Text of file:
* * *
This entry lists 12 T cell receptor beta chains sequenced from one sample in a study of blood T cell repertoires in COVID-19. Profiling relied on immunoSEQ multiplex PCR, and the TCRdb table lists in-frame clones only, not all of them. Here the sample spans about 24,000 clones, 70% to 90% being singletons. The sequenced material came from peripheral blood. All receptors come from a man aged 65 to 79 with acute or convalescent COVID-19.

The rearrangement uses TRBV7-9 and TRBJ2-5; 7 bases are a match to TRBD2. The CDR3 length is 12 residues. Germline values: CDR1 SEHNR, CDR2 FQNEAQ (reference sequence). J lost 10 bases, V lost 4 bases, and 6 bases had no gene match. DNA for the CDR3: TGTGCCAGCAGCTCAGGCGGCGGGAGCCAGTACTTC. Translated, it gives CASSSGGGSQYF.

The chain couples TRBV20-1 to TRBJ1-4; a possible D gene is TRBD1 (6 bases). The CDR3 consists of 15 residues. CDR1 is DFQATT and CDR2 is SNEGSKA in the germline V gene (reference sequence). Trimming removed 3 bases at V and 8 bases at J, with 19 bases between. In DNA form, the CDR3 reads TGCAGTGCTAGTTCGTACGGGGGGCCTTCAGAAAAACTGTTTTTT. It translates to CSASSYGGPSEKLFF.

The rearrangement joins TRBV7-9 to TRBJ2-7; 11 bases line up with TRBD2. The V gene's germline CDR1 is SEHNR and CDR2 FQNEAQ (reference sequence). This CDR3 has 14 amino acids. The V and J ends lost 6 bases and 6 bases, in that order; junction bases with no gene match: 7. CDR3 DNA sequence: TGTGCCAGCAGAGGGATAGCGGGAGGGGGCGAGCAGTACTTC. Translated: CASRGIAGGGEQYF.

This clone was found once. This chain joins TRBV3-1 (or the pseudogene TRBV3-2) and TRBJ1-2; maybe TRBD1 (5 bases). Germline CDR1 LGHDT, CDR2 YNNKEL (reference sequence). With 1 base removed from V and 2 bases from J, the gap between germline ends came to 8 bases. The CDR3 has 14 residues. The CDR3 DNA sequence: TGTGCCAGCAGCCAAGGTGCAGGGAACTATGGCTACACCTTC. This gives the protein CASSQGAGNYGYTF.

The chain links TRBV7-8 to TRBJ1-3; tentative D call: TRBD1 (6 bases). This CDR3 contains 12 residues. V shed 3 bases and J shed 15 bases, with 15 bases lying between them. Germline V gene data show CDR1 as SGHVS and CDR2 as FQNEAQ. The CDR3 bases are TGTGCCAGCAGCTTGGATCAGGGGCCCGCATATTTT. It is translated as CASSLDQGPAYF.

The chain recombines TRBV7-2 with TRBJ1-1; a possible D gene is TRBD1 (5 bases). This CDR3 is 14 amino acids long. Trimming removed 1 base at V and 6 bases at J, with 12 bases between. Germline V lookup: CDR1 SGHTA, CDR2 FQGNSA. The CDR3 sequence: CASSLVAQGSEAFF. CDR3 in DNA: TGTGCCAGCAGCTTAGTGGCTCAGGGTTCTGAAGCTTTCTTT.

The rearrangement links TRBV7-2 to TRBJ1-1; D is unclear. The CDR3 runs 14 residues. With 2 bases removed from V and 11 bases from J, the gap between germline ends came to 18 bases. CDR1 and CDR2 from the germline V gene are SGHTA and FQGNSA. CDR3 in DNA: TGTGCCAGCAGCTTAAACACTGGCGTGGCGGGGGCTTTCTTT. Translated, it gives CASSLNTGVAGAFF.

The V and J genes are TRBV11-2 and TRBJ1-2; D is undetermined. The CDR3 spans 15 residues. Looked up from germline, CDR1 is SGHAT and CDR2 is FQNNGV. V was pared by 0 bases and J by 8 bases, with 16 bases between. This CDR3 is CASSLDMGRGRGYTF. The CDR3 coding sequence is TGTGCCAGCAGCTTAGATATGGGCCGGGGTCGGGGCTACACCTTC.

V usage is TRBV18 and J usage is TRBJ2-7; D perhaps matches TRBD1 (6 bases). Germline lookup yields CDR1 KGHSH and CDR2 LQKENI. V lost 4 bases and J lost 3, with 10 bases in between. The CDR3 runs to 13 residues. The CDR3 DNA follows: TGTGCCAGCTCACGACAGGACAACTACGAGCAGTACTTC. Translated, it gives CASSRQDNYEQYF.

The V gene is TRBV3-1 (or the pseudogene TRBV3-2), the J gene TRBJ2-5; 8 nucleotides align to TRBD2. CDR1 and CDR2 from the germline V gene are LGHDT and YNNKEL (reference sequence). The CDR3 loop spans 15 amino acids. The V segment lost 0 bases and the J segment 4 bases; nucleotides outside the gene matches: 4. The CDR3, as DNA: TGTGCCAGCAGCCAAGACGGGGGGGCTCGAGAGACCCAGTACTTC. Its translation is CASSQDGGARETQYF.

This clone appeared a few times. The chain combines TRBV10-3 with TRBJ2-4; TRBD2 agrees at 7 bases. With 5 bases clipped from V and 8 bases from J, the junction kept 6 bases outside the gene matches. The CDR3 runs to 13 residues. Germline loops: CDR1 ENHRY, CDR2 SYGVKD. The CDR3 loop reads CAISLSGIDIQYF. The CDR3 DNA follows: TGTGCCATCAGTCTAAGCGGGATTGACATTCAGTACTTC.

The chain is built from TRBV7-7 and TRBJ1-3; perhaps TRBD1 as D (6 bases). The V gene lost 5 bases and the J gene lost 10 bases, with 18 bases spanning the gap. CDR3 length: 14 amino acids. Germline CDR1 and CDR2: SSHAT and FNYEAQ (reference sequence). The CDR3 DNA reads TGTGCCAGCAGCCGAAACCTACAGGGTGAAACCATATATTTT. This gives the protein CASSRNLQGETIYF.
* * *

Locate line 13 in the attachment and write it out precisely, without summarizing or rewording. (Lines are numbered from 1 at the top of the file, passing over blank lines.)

The chain is built from TRBV7-7 and TRBJ1-3; perhaps TRBD1 as D (6 bases). The V gene lost 5 bases and the J gene lost 10 bases, with 18 bases spanning the gap. CDR3 length: 14 amino acids. Germline CDR1 and CDR2: SSHAT and FNYEAQ (reference sequence). The CDR3 DNA reads TGTGCCAGCAGCCGAAACCTACAGGGTGAAACCATATATTTT. This gives the protein CASSRNLQGETIYF.